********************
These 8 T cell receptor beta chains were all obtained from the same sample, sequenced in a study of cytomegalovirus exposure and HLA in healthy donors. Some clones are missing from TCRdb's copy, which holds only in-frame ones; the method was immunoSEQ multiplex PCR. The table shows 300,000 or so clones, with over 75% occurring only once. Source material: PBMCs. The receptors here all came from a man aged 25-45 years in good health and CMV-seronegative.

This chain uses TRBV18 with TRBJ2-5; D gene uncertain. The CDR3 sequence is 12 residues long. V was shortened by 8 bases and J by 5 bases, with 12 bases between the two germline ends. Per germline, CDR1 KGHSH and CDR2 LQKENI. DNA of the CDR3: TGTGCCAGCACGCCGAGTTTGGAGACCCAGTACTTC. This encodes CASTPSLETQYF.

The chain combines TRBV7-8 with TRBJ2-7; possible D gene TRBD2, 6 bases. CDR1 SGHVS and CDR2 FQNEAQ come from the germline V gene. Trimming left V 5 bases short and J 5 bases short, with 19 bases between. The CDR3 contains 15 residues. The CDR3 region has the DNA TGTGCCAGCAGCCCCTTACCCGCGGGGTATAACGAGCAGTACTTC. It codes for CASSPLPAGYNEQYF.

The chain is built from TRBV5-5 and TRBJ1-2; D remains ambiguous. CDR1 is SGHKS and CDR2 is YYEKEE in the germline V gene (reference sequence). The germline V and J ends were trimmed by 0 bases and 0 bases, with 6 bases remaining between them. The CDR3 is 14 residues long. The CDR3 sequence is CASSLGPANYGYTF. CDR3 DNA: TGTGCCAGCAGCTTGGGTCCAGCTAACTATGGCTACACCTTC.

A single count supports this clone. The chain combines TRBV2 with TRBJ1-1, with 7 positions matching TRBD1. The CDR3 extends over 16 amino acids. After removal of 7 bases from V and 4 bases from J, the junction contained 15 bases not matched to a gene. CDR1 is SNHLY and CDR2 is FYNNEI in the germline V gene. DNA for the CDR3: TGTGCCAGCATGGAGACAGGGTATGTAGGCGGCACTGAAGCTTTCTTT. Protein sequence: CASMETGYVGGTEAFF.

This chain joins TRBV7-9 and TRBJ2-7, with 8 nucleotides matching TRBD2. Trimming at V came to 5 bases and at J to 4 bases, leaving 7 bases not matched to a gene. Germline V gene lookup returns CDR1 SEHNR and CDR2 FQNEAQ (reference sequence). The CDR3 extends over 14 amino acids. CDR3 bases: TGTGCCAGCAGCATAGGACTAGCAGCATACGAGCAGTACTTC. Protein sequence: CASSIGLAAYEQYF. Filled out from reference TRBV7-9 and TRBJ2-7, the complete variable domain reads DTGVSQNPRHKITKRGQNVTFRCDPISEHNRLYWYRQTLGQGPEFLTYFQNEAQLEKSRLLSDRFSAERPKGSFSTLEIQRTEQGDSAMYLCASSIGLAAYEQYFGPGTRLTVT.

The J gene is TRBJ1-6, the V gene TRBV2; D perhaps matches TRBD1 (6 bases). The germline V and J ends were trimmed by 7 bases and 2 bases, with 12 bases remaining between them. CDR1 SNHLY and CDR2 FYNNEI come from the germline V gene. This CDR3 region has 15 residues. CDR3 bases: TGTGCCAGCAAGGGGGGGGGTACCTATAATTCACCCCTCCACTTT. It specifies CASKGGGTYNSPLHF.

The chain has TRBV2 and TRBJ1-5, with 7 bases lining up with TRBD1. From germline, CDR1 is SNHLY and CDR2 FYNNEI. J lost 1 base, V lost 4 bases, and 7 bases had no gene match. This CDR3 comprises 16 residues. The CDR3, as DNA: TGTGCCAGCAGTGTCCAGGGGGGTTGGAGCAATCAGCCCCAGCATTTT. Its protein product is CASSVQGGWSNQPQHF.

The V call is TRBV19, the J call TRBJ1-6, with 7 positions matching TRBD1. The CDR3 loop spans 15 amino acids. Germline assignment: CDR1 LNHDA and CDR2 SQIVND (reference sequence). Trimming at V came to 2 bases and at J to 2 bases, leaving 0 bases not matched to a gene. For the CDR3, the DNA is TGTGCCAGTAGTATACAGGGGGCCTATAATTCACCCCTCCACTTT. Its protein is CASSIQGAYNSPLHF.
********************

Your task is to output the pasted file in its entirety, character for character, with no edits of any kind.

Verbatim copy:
These 8 T cell receptor beta chains were all obtained from the same sample, sequenced in a study of cytomegalovirus exposure and HLA in healthy donors. Some clones are missing from TCRdb's copy, which holds only in-frame ones; the method was immunoSEQ multiplex PCR. The table shows 300,000 or so clones, with over 75% occurring only once. Source material: PBMCs. The receptors here all came from a man aged 25-45 years in good health and CMV-seronegative.

This chain uses TRBV18 with TRBJ2-5; D gene uncertain. The CDR3 sequence is 12 residues long. V was shortened by 8 bases and J by 5 bases, with 12 bases between the two germline ends. Per germline, CDR1 KGHSH and CDR2 LQKENI. DNA of the CDR3: TGTGCCAGCACGCCGAGTTTGGAGACCCAGTACTTC. This encodes CASTPSLETQYF.

The chain combines TRBV7-8 with TRBJ2-7; possible D gene TRBD2, 6 bases. CDR1 SGHVS and CDR2 FQNEAQ come from the germline V gene. Trimming left V 5 bases short and J 5 bases short, with 19 bases between. The CDR3 contains 15 residues. The CDR3 region has the DNA TGTGCCAGCAGCCCCTTACCCGCGGGGTATAACGAGCAGTACTTC. It codes for CASSPLPAGYNEQYF.

The chain is built from TRBV5-5 and TRBJ1-2; D remains ambiguous. CDR1 is SGHKS and CDR2 is YYEKEE in the germline V gene (reference sequence). The germline V and J ends were trimmed by 0 bases and 0 bases, with 6 bases remaining between them. The CDR3 is 14 residues long. The CDR3 sequence is CASSLGPANYGYTF. CDR3 DNA: TGTGCCAGCAGCTTGGGTCCAGCTAACTATGGCTACACCTTC.

A single count supports this clone. The chain combines TRBV2 with TRBJ1-1, with 7 positions matching TRBD1. The CDR3 extends over 16 amino acids. After removal of 7 bases from V and 4 bases from J, the junction contained 15 bases not matched to a gene. CDR1 is SNHLY and CDR2 is FYNNEI in the germline V gene. DNA for the CDR3: TGTGCCAGCATGGAGACAGGGTATGTAGGCGGCACTGAAGCTTTCTTT. Protein sequence: CASMETGYVGGTEAFF.

This chain joins TRBV7-9 and TRBJ2-7, with 8 nucleotides matching TRBD2. Trimming at V came to 5 bases and at J to 4 bases, leaving 7 bases not matched to a gene. Germline V gene lookup returns CDR1 SEHNR and CDR2 FQNEAQ (reference sequence). The CDR3 extends over 14 amino acids. CDR3 bases: TGTGCCAGCAGCATAGGACTAGCAGCATACGAGCAGTACTTC. Protein sequence: CASSIGLAAYEQYF. Filled out from reference TRBV7-9 and TRBJ2-7, the complete variable domain reads DTGVSQNPRHKITKRGQNVTFRCDPISEHNRLYWYRQTLGQGPEFLTYFQNEAQLEKSRLLSDRFSAERPKGSFSTLEIQRTEQGDSAMYLCASSIGLAAYEQYFGPGTRLTVT.

The J gene is TRBJ1-6, the V gene TRBV2; D perhaps matches TRBD1 (6 bases). The germline V and J ends were trimmed by 7 bases and 2 bases, with 12 bases remaining between them. CDR1 SNHLY and CDR2 FYNNEI come from the germline V gene. This CDR3 region has 15 residues. CDR3 bases: TGTGCCAGCAAGGGGGGGGGTACCTATAATTCACCCCTCCACTTT. It specifies CASKGGGTYNSPLHF.

The chain has TRBV2 and TRBJ1-5, with 7 bases lining up with TRBD1. From germline, CDR1 is SNHLY and CDR2 FYNNEI. J lost 1 base, V lost 4 bases, and 7 bases had no gene match. This CDR3 comprises 16 residues. The CDR3, as DNA: TGTGCCAGCAGTGTCCAGGGGGGTTGGAGCAATCAGCCCCAGCATTTT. Its protein product is CASSVQGGWSNQPQHF.

The V call is TRBV19, the J call TRBJ1-6, with 7 positions matching TRBD1. The CDR3 loop spans 15 amino acids. Germline assignment: CDR1 LNHDA and CDR2 SQIVND (reference sequence). Trimming at V came to 2 bases and at J to 2 bases, leaving 0 bases not matched to a gene. For the CDR3, the DNA is TGTGCCAGTAGTATACAGGGGGCCTATAATTCACCCCTCCACTTT. Its protein is CASSIQGAYNSPLHF.